So on that note, we’re kicking of a series on how to write a story together. We’ll share what we learned along the way, as well as tap others to help round out the co-writing experience.
So with that said, let’s focus on step one. Finding a hetero life mate.
Oops, that should be finding a writing partner.
Well, actually, it is kind of like finding a lifemate. We joke about falling into writing together, but it really was just that, a fluke. In hindsight, there were a bunch of things that we should have taken into consideration or talked about before diving in. Important things like writing strengths and weaknesses. Personal commitments. Character preferences.
They seem like no brainers, but can have a huge impact on a story. Perfect example, we both loathe writing lemons. True enough. When it comes to lemon time, H breaks out a bottle of red wine, and T bakes brownies. Anything to avoid/bumble through. In hindsight, it probably would have been wise to make sure that one of us was either good at it or enjoyed it (writing – get your head out of the gutter!). Instead, we hold each others hands via gchat and talk about hot men to inspire. We’ve gotten better at it over time, but it’s still quite a process. If we hadn’t formed such a strong friendship and respect for each other, it could get ugly at times (umm, WTF H, how many times are you going to use the word traced, come on! Uh, T how many metaphors for sex do you think there are?)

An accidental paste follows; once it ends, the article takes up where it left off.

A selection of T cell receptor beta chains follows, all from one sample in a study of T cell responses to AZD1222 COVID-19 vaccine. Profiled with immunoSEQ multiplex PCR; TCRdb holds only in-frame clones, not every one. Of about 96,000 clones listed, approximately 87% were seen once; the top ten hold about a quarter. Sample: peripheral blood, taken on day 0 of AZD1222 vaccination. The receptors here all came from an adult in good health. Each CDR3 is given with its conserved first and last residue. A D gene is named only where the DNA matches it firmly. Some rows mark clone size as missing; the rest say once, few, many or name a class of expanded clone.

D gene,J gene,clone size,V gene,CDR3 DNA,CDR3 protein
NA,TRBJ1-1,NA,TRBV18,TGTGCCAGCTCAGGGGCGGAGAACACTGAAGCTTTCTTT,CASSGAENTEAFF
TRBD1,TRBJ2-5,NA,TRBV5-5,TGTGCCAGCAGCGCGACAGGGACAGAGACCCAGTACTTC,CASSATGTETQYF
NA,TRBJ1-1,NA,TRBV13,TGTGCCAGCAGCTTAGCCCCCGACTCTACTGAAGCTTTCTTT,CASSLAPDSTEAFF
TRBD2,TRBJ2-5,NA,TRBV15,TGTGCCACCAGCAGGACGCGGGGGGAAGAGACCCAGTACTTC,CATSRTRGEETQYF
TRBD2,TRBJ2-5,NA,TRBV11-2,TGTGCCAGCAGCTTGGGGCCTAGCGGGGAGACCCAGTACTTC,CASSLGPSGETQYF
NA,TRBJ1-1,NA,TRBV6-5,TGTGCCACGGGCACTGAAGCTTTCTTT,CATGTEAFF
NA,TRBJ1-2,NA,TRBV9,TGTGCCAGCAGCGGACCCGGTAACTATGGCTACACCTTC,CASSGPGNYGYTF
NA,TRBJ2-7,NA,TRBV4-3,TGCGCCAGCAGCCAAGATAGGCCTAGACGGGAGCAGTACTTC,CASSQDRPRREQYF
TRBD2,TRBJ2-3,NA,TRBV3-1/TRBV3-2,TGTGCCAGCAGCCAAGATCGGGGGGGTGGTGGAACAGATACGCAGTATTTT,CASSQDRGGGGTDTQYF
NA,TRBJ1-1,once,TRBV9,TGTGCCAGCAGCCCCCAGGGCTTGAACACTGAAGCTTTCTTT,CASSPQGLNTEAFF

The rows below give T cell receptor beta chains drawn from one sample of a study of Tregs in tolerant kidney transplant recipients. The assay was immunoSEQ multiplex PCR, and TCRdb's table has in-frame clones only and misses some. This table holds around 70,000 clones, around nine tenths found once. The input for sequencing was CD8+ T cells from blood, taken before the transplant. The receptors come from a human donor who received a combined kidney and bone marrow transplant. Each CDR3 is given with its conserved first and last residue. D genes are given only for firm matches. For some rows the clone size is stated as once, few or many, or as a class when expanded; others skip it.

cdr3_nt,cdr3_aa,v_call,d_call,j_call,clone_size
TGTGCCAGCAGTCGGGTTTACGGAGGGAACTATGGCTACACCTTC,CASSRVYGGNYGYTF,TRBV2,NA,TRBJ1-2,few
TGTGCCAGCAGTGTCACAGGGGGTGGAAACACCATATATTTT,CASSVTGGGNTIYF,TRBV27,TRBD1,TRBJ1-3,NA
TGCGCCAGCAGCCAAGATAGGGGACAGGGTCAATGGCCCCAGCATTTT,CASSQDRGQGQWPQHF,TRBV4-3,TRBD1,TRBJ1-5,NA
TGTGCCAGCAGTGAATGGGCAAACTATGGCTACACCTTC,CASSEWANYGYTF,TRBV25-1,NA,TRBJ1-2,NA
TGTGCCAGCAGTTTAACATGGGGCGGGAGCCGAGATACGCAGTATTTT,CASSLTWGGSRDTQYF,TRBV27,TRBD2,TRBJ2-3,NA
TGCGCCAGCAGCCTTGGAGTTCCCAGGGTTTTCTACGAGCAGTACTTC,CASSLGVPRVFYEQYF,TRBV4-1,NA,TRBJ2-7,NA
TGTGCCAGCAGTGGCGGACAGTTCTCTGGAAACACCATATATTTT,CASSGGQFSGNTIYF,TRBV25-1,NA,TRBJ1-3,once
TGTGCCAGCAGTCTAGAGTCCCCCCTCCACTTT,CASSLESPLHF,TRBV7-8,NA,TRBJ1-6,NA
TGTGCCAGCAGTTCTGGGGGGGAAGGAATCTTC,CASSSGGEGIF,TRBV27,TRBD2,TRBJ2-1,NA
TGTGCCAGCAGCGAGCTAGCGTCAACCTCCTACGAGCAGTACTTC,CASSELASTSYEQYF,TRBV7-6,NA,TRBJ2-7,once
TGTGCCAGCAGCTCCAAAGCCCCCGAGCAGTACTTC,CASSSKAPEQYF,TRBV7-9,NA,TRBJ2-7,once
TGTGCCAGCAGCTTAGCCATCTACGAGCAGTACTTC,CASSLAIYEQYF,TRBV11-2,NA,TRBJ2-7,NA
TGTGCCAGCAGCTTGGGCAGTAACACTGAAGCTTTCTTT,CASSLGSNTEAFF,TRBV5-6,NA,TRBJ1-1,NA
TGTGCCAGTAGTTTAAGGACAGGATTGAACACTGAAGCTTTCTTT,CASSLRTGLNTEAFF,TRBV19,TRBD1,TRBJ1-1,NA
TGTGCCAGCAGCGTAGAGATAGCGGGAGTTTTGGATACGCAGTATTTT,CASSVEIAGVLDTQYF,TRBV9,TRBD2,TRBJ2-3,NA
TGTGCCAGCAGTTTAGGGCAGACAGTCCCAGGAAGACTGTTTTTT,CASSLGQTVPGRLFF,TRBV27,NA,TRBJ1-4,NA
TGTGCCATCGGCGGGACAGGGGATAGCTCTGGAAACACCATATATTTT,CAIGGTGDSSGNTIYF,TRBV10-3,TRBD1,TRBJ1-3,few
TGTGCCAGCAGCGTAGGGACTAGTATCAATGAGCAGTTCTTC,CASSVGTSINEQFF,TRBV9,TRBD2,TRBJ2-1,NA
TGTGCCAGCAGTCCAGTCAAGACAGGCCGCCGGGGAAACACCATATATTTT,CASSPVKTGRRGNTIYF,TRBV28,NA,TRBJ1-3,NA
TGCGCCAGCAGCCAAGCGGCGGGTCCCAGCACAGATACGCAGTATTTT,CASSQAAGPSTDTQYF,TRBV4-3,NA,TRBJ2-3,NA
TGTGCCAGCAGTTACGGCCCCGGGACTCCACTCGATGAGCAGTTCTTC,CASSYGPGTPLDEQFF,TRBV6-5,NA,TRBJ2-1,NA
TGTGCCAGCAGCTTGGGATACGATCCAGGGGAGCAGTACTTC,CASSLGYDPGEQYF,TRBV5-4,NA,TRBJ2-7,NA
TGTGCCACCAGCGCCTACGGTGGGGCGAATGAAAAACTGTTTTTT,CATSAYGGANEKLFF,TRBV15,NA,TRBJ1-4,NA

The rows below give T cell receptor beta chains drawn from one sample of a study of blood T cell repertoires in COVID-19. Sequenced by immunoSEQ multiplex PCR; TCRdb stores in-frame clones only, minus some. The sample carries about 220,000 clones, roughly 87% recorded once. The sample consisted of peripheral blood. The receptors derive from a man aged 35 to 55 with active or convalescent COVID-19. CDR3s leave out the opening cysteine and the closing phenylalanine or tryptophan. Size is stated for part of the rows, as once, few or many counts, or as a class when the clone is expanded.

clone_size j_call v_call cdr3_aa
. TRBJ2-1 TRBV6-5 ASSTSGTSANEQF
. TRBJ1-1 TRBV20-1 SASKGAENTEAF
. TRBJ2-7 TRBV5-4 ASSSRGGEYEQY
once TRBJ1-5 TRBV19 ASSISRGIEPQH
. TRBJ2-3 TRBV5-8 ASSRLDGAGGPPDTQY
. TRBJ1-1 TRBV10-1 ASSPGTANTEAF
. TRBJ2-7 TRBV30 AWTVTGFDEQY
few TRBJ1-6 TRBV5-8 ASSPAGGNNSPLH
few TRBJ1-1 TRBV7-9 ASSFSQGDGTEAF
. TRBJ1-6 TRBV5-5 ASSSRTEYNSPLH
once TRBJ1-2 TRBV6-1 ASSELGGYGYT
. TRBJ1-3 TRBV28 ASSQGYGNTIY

So, in list form (a shout out to our lovely Gustariana) here is our list of things you should consider if you are going to co-write a story.
1. Temperament and Life Style
- T and I had it easy, we were both at the same place in our life. We are the same age, we have kids roughly the same age, we both work. Therefore we went into this with very much the same perspective as to what was important.
- I alluded to temperament above. I’m definitely more high maintenance than H is, and if she were as high strung as I am, it could get ugly. A balance in perspective is good. What kind of support are you going to need to give each other? Will you be friends or just writing partners? You might not know all those details before you start, but you can look for clues about how your personalities might clash and at least prepare yourself for the potential conflicts.